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Most of the photos on this site were extracted from reference images (high-resolution tiffs, 20 to 200 megabytes in size) from the Library of Congress research archive. (To query the database click here.) Many were digitized by LOC contractors using a Sinar studio back. They are adjusted by your webmaster for contrast and color in Photoshop before being downsized and turned into the jpegs you see here.

 
 
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VINTAGRAPH • WPA • WWII • CARNIVAL OF THE ARTS, 1937

Little Red House School: 1935

Little Red House School: 1935

1935. "School in Red House, West Virginia." Epimetheus sat down sullenly and learned about relative pronouns. Medium-format nitrate negative by Elmer Johnson for the Resettlement Administration. View full size.

 

Swan sentence . . .

Actually, the word in the sentence on the chalkboard is "swarm" which make the sentence even more nonsensical. Perhaps an exercise in abstract thinking?

The swan wasn't the only ugly thing

For some reason "It was impossible that the two children could keep the ugly swan in their own little cottage" just doesn't resonate. On the other hand, I have no intention of learning all the possible uses for that yardstick so I'll just listen quietly.

Observations.

The yard stick worked as a pointer and a paddle I am sure of it. Note the KNOB & TUBE wiring on ceiling.

Left-handed

Alas. They are built for right-handers, as all similar desks are. If they moved, I would pull an empty one over and write on it.

Glad it's a nice spring day

I live about thirty miles from where this picture was taken.

And let me tell ya, there's gonna be frozen ink in the inkwells if they don't get some insulation in the roof and walls come December.

Building Codes?

Light bulbs hanging from exposed electrical wiring only inches from wooden beams?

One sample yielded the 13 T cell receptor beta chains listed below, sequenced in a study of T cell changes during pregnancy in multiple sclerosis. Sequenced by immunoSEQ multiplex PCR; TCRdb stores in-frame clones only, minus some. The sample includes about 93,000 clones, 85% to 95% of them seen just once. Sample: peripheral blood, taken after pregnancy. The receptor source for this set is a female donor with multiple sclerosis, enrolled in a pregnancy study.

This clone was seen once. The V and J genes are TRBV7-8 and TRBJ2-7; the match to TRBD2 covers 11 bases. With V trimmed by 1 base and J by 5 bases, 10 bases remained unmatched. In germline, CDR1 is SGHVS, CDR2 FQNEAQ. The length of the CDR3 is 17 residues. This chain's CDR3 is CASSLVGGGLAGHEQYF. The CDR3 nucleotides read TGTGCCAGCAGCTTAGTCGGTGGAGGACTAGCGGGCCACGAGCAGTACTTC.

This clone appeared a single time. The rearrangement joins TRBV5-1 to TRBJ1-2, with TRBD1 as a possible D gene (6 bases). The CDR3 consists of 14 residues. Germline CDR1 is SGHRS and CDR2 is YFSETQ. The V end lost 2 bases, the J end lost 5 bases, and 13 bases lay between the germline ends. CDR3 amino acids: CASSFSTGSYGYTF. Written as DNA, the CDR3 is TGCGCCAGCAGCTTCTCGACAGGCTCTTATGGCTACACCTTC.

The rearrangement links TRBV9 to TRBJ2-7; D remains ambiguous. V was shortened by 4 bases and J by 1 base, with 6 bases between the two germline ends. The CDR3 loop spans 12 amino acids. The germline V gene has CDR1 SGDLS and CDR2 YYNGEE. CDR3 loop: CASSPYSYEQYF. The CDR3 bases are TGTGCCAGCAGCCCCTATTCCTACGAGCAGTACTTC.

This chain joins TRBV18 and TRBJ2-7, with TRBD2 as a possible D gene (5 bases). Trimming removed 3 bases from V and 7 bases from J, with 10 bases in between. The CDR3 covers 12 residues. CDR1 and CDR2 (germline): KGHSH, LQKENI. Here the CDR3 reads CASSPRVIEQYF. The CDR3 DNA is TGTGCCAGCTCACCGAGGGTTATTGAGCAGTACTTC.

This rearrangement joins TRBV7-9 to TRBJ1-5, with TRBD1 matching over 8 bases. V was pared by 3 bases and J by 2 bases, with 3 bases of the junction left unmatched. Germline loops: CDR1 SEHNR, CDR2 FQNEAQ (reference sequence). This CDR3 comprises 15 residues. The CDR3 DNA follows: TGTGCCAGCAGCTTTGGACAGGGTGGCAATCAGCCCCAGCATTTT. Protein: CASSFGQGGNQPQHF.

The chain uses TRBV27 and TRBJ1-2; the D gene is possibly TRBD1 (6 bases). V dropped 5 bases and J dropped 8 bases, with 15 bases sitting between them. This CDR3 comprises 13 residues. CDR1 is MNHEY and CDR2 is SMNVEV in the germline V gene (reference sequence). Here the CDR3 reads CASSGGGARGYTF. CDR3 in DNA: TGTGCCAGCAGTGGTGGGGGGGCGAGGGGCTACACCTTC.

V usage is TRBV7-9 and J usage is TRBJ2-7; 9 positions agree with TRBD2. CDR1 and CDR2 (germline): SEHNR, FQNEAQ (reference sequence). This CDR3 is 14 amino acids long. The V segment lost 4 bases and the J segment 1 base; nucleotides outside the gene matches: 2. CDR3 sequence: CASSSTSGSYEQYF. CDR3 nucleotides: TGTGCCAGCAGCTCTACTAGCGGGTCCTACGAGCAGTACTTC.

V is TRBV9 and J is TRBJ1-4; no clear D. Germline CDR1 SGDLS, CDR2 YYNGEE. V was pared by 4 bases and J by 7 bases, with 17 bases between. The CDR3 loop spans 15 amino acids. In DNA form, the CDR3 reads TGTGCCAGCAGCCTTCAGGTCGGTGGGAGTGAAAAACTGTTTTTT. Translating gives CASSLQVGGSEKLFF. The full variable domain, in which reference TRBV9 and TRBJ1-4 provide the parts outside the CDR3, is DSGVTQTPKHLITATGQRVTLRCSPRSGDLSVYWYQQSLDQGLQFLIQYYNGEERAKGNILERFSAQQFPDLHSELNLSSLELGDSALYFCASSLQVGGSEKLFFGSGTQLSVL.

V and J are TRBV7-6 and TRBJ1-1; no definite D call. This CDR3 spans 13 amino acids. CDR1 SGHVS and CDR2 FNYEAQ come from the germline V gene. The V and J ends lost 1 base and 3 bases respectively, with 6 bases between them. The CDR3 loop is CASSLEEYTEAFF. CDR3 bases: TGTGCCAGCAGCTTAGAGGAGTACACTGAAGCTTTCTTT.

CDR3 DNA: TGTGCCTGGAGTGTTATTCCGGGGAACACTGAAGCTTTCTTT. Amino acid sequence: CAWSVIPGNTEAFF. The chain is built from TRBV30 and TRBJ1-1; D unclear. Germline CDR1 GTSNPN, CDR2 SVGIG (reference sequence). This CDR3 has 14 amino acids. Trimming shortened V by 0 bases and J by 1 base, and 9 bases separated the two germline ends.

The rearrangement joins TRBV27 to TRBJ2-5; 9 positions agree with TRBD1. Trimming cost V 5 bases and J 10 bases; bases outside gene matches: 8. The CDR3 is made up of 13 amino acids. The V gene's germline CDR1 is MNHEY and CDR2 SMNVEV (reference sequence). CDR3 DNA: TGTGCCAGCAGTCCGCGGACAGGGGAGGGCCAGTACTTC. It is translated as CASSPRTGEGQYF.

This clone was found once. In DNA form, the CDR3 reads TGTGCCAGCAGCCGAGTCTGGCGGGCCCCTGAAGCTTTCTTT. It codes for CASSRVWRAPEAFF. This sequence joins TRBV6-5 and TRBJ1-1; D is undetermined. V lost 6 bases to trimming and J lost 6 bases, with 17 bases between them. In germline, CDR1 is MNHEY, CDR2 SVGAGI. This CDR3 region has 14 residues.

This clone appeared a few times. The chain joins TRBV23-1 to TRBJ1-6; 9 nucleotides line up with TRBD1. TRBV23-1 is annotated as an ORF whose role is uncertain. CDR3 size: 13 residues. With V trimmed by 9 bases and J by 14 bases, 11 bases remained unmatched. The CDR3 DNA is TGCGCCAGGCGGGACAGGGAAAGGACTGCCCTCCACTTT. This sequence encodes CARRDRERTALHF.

Yikes!

Dear Old Golden Rule Days

Yikes! I had desks exactly like those all 12 years I attended Fairfax County schools. I remember trying to find one not too short, not too tall but just right. I felt like Goldilocks.

Epimetheus

That boy never had a lick of sense. Nor his brother, neither. None of them Titan boys ever amounted to a hill of beans.

So that's what they are

"subordinating conjunctions" never had that taught to me.

Oh the horror!!

Two things:
1. I just found out recently from my Aunt that my father, his 5 brothers and 2 sisters (3 sisters attended a new school in town) went to school in a one room school house on my Grandfather's property. Dad said he only made it to the 8th grade as he had to help Grandpa farm. I'm sure his brothers did too. And, yes, they had to walk the mileage in the rain, snow and all types of weather.

2. 1956, First day of a new school. 6 yrs old. First experience with nuns and Catholic school. I had previously attended 2 different public schools in my father's quest for work. Finally, a permanent job in another town. I didn't want to go to school. I was afraid of nuns and didn't know any one. Very shy and emotional, I was escorted to school by my mother. She left me there shaking in my shoes feeling every eye on me. Sister said "this is your desk, sit in it and put your books in the seat below you." The desk was exactly like the ones in the picture here. So, I proceeded to do just that. Leaning over to put my books in the hole, the desk toppled over and took me with it. Laughter errupted all over the room including from the "Sister". I was mortified. All I wanted to do was cry, which I remember doing, and run home. Unfortunately, I had to stay and be the brunt of her teasing and the kids laughter all day and for many weeks after. That was just the first horror that was to happen to me with that nun. I will never forget her and her unkindness for as long as I live. The next year I was to get a desk that was bolted to the floor! And, a sweet, pretty nun! I was so happy!! I hope you don't mind that I shared that. Just seeing those desks brought it all back again.

Fancy Seating!

Though the single-wall construction probably made this a cold grove of academe indeed, the students' desks are far superior to the bolted-down rows of compass-carved wooden and cast iron monstrosities I encountered in the first four elementary schools I attended. I never saw one of these "all-in-one" desks until 7th grade.

So That's ...

Where the desks in my California high school came from!

 
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